1 point
  41. What do you think? do the Stars owe Vancouver an apology for insinuating that the Sedin's sleep together?
    1 point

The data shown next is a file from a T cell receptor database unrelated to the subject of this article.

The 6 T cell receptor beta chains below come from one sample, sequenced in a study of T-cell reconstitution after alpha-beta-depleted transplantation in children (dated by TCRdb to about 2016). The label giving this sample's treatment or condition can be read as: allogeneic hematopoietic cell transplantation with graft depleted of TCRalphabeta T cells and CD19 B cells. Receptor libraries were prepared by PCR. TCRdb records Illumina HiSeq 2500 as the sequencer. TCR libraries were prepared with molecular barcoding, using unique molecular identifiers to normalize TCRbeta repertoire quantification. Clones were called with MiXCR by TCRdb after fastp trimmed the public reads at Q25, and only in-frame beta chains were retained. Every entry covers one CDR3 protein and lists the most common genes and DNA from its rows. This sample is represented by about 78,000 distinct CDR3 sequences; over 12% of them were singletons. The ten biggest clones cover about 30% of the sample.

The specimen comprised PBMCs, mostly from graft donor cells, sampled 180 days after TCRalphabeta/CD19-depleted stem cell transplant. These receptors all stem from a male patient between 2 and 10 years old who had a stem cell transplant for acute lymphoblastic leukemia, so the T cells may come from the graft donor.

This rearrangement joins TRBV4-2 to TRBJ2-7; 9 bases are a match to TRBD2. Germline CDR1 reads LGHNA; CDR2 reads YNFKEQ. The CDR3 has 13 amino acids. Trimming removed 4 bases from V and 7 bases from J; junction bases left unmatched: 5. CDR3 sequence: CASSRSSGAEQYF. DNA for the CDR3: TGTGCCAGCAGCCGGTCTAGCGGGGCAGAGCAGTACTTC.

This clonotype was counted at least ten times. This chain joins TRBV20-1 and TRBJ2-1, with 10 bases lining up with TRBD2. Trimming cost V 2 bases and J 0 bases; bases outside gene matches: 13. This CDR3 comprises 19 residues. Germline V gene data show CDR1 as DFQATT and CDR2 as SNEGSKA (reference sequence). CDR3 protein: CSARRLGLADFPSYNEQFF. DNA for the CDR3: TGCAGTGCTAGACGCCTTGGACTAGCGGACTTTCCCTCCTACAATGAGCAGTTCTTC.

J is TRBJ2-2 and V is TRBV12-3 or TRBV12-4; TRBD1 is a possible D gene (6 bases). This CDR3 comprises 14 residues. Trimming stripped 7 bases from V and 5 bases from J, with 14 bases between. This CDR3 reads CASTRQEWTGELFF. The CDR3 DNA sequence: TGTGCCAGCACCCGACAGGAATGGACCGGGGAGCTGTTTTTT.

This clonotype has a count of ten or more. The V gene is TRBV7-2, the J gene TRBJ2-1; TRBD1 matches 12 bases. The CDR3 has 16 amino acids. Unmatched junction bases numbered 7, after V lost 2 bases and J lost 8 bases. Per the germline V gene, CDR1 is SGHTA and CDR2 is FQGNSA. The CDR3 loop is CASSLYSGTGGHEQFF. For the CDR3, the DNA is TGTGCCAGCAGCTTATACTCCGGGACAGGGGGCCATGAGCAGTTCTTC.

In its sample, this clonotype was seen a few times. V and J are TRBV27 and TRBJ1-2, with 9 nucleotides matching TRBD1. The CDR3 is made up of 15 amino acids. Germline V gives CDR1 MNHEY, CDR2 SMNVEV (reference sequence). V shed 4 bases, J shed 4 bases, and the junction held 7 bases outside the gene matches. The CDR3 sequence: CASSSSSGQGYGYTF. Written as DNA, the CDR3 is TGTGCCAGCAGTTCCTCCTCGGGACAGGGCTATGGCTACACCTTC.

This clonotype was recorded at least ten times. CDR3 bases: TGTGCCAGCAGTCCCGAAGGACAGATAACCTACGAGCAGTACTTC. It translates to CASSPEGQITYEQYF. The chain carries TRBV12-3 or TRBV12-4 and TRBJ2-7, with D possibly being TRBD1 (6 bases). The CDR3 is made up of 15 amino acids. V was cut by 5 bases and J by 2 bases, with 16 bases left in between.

42. If the Canucks are to make the playoffs, they will most likely have to face a California team in the 1st round (and 2nd round if that happens), who all have been a struggle for the Canucks since being eliminated by the 8th seeded Kings in the 1st round in 2012. However, this year the Canucks have started off a respectable 2-1-1 against the California teams. They prepare to face all 3 again, but let's compare how the Canucks' stats to those of the California teams. The playoffs are known for heightened physicality and all 3 of these teams are physical (especially the ones in SoCal) and so far the Canucks are far behind in this category. One can argue that it may suggest the Canucks have the puck more, nevertheless however, hits are an important part of the game. Not to mention, the Blackhawks are 2nd last right now in hits and they've had lots of playoff success. Kings-1109 (2nd in the league) Ducks-10209 (4th in the league) Sharks-813 (17th in the league) Canucks-643 (27th in the league) Blocking shots is an important part of hockey. It leads to the goalie facing less shots, most of which are from the middle of the ice. The Canucks are an above average shot blocking team, but still fall short to the Ducks & Sharks. However, like the hits this could show that the Canucks have more offensive zone time, so they don't need to face as many shots. Ducks-538 (7th in the league) Sharks-526 (9th in the league) Canucks-499 (13th in the league) Kings-421 (28th in the league) Faceoffs let teams start with possession and can even be the difference between winning and losing. However, they are quite far behind the California teams in this department. Sharks-52.0% (8th in the league) Ducks-51.7% (9th in the league) Kings-50.9% (11th in the league) Canucks-48.6% (21st in the league) Corsi for percentage in brief measures a team's shot for (including missed and blocked shots) vs. shots against (once again including missed and blocked shots). In the past few years the Canucks have always been good in this category (even last year), but this year they seem to have less impressive possession. This also means the Canucks probably should have more blocked shots in theory than the Ducks and Sharks, yet they don't. Although, despite the fact the Canucks seem to get outshot, I'll look at shooting percentage after to see if stats say they just wait for quality shots. Kings-53.4% (3rd in the league) Sharks-52.2% (11th in the league) Ducks-50.2% (18th in the league) Canucks-49.9% (20th in the league) Second to only the Ducks in shooting percentage. Makes sense why the Sharks and Kings would have lower shooting percentage, but the Ducks appear to be taking better shots or just simply have better finishers. Ducks-8.05% (11th in the league) Canucks-7.42% (19th in the league) Kings-7.37% (20th in the league) Sharks-7.21% (22nd in the league) The most important stat, however (other than wins obviously) is the goals for vs. goals against differential. Overall, the Canucks rank 3rd in this, but it's way too close to make a huge deal out of it. Sharks/Kings-+9 (tied for 11th in the league) Canucks-+8 (14th in the league) Ducks-+6 (tied for 16th in the league) Now for my quick recall of the games so far against them: The Sharks outplayed the Canucks I thought for pretty much the entire game, but Miller stood on his head and stole the win. Can't depend on that. The Kings also outplayed the Canucks, but before Canucks started to get scored on it wasn't as bad as it was against the Sharks. However, this was a day after the game against the Sharks. The Canucks have been quite competitive with the Ducks this year (major step up from last year where the Canucks never beat the Ducks and lost 9-1 once), with both games ending in a shootout. However, both teams were dealing with major injuries in these games most notably Corey Perry & Dan Hamhuis, both of which will miss the game tomorrow. Overall, I don't think the Canucks could win a playoff series against any of these teams, but the most competitive matchup would be Ducks vs. Canucks. However, I think the Kings and Sharks would both easily handle the Canucks (repeat of 2012 and 2013, respectively). Although the team's success lies in the future. Any thoughts?